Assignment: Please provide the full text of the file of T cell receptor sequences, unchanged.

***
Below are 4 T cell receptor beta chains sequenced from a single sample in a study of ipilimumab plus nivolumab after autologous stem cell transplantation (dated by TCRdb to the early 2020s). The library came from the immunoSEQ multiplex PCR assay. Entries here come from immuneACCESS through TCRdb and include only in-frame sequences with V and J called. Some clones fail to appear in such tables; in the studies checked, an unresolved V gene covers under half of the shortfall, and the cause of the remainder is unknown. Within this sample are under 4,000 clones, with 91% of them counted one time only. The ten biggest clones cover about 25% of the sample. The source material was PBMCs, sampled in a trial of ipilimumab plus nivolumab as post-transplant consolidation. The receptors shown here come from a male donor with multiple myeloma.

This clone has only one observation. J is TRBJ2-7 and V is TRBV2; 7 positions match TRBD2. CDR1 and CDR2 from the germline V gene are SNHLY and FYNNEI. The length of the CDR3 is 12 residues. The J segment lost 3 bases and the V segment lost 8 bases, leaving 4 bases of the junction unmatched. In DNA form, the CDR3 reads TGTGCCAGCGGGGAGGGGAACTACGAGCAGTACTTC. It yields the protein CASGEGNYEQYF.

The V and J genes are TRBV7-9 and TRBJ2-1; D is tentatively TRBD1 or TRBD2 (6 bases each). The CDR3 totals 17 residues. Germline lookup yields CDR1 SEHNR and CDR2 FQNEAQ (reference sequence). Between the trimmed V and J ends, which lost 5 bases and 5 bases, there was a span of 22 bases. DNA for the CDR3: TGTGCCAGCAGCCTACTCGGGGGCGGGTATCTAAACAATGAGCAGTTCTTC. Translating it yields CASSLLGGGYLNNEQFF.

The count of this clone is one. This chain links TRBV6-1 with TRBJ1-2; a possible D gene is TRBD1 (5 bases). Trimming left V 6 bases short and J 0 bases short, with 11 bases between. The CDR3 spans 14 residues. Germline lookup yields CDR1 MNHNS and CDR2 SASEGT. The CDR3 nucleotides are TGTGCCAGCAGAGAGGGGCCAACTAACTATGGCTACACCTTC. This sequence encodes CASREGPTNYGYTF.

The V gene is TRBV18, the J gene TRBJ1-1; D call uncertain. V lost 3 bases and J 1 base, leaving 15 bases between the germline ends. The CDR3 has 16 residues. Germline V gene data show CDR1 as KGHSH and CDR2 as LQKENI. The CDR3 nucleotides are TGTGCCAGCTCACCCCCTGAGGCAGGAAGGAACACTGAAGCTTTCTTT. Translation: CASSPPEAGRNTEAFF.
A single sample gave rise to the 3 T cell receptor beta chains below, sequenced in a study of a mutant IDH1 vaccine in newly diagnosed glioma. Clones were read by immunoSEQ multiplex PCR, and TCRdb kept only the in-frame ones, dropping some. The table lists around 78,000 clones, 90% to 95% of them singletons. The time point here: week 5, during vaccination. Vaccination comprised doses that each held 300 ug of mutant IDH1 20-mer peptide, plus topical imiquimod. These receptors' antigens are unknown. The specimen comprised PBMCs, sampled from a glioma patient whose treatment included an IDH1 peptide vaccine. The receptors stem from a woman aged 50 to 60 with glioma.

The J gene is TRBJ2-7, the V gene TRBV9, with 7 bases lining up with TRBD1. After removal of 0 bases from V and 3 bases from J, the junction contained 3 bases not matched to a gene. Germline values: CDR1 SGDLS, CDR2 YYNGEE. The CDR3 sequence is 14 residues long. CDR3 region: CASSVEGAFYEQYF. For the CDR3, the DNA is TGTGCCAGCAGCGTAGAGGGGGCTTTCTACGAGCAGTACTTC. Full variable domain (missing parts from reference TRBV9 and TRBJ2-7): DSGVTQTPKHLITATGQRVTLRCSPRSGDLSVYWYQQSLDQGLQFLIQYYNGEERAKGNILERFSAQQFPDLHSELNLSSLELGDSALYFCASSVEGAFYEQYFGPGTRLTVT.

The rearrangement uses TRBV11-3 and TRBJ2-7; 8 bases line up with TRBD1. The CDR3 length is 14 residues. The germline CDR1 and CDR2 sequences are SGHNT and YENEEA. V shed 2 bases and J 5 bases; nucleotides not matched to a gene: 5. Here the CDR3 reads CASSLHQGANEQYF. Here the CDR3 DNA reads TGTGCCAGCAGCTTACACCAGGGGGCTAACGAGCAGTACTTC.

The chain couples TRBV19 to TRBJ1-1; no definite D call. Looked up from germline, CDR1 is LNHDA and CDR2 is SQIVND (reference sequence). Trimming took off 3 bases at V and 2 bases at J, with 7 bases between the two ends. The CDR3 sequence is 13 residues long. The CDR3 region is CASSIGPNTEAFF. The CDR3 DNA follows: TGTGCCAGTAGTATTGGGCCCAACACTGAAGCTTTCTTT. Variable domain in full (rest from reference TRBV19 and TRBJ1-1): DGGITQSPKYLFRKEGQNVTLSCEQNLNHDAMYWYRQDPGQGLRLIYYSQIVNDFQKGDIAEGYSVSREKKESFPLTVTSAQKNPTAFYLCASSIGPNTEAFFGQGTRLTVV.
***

Below are 4 T cell receptor beta chains sequenced from a single sample in a study of ipilimumab plus nivolumab after autologous stem cell transplantation (dated by TCRdb to the early 2020s). The library came from the immunoSEQ multiplex PCR assay. Entries here come from immuneACCESS through TCRdb and include only in-frame sequences with V and J called. Some clones fail to appear in such tables; in the studies checked, an unresolved V gene covers under half of the shortfall, and the cause of the remainder is unknown. Within this sample are under 4,000 clones, with 91% of them counted one time only. The ten biggest clones cover about 25% of the sample. The source material was PBMCs, sampled in a trial of ipilimumab plus nivolumab as post-transplant consolidation. The receptors shown here come from a male donor with multiple myeloma.

This clone has only one observation. J is TRBJ2-7 and V is TRBV2; 7 positions match TRBD2. CDR1 and CDR2 from the germline V gene are SNHLY and FYNNEI. The length of the CDR3 is 12 residues. The J segment lost 3 bases and the V segment lost 8 bases, leaving 4 bases of the junction unmatched. In DNA form, the CDR3 reads TGTGCCAGCGGGGAGGGGAACTACGAGCAGTACTTC. It yields the protein CASGEGNYEQYF.

The V and J genes are TRBV7-9 and TRBJ2-1; D is tentatively TRBD1 or TRBD2 (6 bases each). The CDR3 totals 17 residues. Germline lookup yields CDR1 SEHNR and CDR2 FQNEAQ (reference sequence). Between the trimmed V and J ends, which lost 5 bases and 5 bases, there was a span of 22 bases. DNA for the CDR3: TGTGCCAGCAGCCTACTCGGGGGCGGGTATCTAAACAATGAGCAGTTCTTC. Translating it yields CASSLLGGGYLNNEQFF.

The count of this clone is one. This chain links TRBV6-1 with TRBJ1-2; a possible D gene is TRBD1 (5 bases). Trimming left V 6 bases short and J 0 bases short, with 11 bases between. The CDR3 spans 14 residues. Germline lookup yields CDR1 MNHNS and CDR2 SASEGT. The CDR3 nucleotides are TGTGCCAGCAGAGAGGGGCCAACTAACTATGGCTACACCTTC. This sequence encodes CASREGPTNYGYTF.

The V gene is TRBV18, the J gene TRBJ1-1; D call uncertain. V lost 3 bases and J 1 base, leaving 15 bases between the germline ends. The CDR3 has 16 residues. Germline V gene data show CDR1 as KGHSH and CDR2 as LQKENI. The CDR3 nucleotides are TGTGCCAGCTCACCCCCTGAGGCAGGAAGGAACACTGAAGCTTTCTTT. Translation: CASSPPEAGRNTEAFF.
A single sample gave rise to the 3 T cell receptor beta chains below, sequenced in a study of a mutant IDH1 vaccine in newly diagnosed glioma. Clones were read by immunoSEQ multiplex PCR, and TCRdb kept only the in-frame ones, dropping some. The table lists around 78,000 clones, 90% to 95% of them singletons. The time point here: week 5, during vaccination. Vaccination comprised doses that each held 300 ug of mutant IDH1 20-mer peptide, plus topical imiquimod. These receptors' antigens are unknown. The specimen comprised PBMCs, sampled from a glioma patient whose treatment included an IDH1 peptide vaccine. The receptors stem from a woman aged 50 to 60 with glioma.

The J gene is TRBJ2-7, the V gene TRBV9, with 7 bases lining up with TRBD1. After removal of 0 bases from V and 3 bases from J, the junction contained 3 bases not matched to a gene. Germline values: CDR1 SGDLS, CDR2 YYNGEE. The CDR3 sequence is 14 residues long. CDR3 region: CASSVEGAFYEQYF. For the CDR3, the DNA is TGTGCCAGCAGCGTAGAGGGGGCTTTCTACGAGCAGTACTTC. Full variable domain (missing parts from reference TRBV9 and TRBJ2-7): DSGVTQTPKHLITATGQRVTLRCSPRSGDLSVYWYQQSLDQGLQFLIQYYNGEERAKGNILERFSAQQFPDLHSELNLSSLELGDSALYFCASSVEGAFYEQYFGPGTRLTVT.

The rearrangement uses TRBV11-3 and TRBJ2-7; 8 bases line up with TRBD1. The CDR3 length is 14 residues. The germline CDR1 and CDR2 sequences are SGHNT and YENEEA. V shed 2 bases and J 5 bases; nucleotides not matched to a gene: 5. Here the CDR3 reads CASSLHQGANEQYF. Here the CDR3 DNA reads TGTGCCAGCAGCTTACACCAGGGGGCTAACGAGCAGTACTTC.

The chain couples TRBV19 to TRBJ1-1; no definite D call. Looked up from germline, CDR1 is LNHDA and CDR2 is SQIVND (reference sequence). Trimming took off 3 bases at V and 2 bases at J, with 7 bases between the two ends. The CDR3 sequence is 13 residues long. The CDR3 region is CASSIGPNTEAFF. The CDR3 DNA follows: TGTGCCAGTAGTATTGGGCCCAACACTGAAGCTTTCTTT. Variable domain in full (rest from reference TRBV19 and TRBJ1-1): DGGITQSPKYLFRKEGQNVTLSCEQNLNHDAMYWYRQDPGQGLRLIYYSQIVNDFQKGDIAEGYSVSREKKESFPLTVTSAQKNPTAFYLCASSIGPNTEAFFGQGTRLTVV.